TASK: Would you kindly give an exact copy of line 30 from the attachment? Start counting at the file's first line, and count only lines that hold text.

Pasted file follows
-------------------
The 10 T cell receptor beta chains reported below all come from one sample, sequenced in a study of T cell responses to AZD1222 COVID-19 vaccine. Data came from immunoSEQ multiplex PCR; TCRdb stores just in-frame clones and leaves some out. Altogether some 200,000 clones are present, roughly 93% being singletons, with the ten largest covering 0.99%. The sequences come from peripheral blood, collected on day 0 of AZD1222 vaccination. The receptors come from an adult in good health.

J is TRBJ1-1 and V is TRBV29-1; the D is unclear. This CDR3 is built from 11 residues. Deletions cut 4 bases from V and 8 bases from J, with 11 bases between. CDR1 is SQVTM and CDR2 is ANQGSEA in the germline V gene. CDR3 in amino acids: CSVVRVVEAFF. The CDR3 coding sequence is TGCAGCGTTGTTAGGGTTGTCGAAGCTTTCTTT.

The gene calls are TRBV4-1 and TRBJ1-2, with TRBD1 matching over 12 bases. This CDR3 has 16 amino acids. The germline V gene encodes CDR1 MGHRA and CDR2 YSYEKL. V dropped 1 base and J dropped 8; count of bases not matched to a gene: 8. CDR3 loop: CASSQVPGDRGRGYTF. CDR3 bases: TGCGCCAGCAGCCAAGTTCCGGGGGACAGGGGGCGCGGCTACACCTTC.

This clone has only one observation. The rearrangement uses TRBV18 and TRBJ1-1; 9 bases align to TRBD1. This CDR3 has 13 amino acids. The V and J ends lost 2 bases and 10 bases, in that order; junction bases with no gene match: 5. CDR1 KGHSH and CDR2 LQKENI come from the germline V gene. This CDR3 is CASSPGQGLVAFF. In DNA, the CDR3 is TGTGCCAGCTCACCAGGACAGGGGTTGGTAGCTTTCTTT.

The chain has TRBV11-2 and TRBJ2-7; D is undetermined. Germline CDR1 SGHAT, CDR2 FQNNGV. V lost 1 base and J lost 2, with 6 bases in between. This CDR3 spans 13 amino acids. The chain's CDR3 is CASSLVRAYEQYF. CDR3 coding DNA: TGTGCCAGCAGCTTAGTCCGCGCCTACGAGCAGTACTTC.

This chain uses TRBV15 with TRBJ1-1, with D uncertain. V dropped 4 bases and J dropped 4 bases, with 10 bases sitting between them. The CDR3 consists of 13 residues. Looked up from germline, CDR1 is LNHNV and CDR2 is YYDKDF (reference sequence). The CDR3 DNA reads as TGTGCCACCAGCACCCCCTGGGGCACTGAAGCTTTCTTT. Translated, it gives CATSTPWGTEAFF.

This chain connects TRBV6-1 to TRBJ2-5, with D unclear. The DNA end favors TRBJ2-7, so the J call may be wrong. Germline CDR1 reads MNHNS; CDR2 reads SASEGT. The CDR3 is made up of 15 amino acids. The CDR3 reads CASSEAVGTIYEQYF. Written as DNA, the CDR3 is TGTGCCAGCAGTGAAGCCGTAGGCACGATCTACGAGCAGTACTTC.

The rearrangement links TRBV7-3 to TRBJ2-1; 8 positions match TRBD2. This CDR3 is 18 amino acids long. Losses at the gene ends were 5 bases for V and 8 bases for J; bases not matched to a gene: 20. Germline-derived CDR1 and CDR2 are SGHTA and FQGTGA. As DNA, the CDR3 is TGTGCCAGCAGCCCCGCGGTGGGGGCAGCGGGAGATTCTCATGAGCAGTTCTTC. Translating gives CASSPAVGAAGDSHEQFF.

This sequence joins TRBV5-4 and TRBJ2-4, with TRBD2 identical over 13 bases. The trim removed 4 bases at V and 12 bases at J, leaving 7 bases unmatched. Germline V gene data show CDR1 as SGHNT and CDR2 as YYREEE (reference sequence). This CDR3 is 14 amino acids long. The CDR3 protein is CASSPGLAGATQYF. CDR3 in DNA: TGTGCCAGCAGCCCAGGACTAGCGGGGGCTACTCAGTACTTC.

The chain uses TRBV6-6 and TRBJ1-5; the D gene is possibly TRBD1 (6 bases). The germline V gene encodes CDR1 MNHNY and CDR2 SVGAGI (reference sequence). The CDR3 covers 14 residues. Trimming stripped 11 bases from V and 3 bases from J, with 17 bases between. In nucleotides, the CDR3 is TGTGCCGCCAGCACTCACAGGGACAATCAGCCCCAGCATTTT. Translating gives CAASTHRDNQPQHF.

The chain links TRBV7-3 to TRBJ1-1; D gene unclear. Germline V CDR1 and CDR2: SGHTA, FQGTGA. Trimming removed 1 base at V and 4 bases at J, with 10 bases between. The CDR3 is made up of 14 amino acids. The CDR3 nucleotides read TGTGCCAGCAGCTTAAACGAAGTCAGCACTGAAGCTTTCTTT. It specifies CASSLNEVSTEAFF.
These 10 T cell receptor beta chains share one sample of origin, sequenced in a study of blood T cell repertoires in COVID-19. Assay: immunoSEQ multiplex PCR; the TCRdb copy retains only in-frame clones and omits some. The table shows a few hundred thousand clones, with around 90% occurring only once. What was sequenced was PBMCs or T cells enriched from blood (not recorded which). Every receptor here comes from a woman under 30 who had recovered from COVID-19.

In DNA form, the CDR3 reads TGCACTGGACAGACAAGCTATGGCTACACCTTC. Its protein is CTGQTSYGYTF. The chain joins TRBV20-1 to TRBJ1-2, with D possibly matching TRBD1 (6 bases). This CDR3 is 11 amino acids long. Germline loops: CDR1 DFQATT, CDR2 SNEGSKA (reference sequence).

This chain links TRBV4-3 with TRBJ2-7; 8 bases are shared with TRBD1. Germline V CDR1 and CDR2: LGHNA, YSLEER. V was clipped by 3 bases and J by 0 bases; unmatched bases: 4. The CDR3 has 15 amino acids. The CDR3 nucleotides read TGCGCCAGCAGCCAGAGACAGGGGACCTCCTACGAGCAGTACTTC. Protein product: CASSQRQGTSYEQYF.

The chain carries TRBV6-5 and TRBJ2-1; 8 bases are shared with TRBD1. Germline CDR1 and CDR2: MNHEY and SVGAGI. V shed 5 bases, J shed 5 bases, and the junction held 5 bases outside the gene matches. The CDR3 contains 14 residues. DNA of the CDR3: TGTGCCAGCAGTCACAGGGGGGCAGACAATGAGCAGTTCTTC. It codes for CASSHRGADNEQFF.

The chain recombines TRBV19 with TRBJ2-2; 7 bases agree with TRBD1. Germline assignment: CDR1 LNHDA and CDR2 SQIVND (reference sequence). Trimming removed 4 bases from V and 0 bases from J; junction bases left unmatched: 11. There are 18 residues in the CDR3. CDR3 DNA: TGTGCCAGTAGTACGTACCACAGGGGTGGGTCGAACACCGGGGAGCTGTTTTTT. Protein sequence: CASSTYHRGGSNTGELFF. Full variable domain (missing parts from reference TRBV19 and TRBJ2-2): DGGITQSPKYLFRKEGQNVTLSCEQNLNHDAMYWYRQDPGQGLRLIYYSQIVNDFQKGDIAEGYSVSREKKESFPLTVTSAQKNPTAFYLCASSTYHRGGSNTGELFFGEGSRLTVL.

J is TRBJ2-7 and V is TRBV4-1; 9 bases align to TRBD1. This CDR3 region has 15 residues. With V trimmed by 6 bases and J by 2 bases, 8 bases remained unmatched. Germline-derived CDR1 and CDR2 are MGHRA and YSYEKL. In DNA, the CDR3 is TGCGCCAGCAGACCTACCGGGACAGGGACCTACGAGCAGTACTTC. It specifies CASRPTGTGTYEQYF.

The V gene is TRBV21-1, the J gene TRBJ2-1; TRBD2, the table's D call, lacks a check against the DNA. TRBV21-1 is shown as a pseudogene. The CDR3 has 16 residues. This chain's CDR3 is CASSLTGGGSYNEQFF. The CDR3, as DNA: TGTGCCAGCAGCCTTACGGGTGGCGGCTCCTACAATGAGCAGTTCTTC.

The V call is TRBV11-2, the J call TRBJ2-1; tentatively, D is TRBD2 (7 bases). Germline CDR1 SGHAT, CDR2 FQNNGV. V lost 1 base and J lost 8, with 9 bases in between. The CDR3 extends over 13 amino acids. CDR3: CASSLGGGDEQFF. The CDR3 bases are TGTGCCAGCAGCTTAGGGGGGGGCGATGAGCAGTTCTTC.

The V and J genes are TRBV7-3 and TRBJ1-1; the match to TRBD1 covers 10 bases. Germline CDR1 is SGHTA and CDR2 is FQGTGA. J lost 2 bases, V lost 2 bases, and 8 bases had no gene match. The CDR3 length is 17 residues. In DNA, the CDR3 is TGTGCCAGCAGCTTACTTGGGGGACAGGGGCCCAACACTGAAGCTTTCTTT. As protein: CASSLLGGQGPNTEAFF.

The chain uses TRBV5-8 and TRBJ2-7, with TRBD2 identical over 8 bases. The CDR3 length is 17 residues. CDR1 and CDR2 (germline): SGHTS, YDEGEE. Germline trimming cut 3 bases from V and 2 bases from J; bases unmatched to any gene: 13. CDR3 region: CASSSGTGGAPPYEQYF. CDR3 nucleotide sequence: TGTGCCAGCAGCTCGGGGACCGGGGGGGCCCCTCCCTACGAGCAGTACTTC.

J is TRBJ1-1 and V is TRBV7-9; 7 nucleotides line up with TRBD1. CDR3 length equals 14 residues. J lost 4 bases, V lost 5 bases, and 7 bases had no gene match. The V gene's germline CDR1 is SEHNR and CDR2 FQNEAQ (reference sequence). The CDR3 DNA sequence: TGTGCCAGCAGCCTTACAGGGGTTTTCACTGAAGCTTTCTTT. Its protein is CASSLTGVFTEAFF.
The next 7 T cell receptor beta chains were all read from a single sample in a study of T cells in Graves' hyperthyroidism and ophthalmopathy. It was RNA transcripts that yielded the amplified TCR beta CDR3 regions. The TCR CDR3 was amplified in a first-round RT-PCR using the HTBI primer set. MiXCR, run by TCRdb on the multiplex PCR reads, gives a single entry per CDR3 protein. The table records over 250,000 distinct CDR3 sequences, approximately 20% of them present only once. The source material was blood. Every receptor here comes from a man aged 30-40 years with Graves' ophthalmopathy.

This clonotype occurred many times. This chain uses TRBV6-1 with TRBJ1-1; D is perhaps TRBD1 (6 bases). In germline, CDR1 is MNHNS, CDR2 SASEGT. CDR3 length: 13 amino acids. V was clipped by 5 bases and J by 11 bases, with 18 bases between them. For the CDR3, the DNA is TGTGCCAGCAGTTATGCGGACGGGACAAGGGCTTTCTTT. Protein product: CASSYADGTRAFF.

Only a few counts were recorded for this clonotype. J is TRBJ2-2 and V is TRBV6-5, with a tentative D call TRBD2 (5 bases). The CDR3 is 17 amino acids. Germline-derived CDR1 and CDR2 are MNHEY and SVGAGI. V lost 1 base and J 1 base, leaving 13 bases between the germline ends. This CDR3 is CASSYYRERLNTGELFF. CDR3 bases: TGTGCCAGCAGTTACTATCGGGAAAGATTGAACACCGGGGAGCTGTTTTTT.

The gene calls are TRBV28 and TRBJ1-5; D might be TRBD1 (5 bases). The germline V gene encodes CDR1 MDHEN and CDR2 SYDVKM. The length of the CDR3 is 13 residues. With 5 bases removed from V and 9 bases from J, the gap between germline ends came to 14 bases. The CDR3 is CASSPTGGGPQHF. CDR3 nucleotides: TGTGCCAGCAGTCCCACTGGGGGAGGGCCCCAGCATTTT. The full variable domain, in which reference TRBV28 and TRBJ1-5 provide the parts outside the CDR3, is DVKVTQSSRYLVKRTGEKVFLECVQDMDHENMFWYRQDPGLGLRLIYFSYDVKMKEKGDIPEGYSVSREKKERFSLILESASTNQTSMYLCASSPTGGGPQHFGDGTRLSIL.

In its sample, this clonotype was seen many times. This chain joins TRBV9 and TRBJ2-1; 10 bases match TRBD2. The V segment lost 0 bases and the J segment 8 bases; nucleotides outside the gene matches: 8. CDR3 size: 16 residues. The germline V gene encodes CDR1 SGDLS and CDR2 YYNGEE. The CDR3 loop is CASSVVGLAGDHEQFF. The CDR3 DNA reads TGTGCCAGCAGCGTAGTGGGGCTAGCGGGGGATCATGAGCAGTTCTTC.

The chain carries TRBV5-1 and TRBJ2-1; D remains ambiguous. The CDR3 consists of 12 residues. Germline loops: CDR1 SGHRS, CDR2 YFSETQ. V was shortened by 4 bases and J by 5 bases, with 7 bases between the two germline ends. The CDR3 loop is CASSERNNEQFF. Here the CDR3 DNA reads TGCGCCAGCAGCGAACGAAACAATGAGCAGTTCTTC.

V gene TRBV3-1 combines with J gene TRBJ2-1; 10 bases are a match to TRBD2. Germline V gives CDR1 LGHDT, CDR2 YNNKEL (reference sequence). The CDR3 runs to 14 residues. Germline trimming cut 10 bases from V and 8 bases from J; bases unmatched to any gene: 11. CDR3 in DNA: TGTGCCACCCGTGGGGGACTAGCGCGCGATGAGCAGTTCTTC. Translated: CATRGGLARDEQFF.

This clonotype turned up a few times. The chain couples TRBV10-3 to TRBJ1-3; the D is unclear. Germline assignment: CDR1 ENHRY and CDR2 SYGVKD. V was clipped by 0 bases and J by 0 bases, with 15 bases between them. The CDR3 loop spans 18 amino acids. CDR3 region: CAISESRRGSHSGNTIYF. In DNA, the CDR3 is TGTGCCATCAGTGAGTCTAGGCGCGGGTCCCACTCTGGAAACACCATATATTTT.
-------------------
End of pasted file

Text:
This clonotype turned up a few times. The chain couples TRBV10-3 to TRBJ1-3; the D is unclear. Germline assignment: CDR1 ENHRY and CDR2 SYGVKD. V was clipped by 0 bases and J by 0 bases, with 15 bases between them. The CDR3 loop spans 18 amino acids. CDR3 region: CAISESRRGSHSGNTIYF. In DNA, the CDR3 is TGTGCCATCAGTGAGTCTAGGCGCGGGTCCCACTCTGGAAACACCATATATTTT.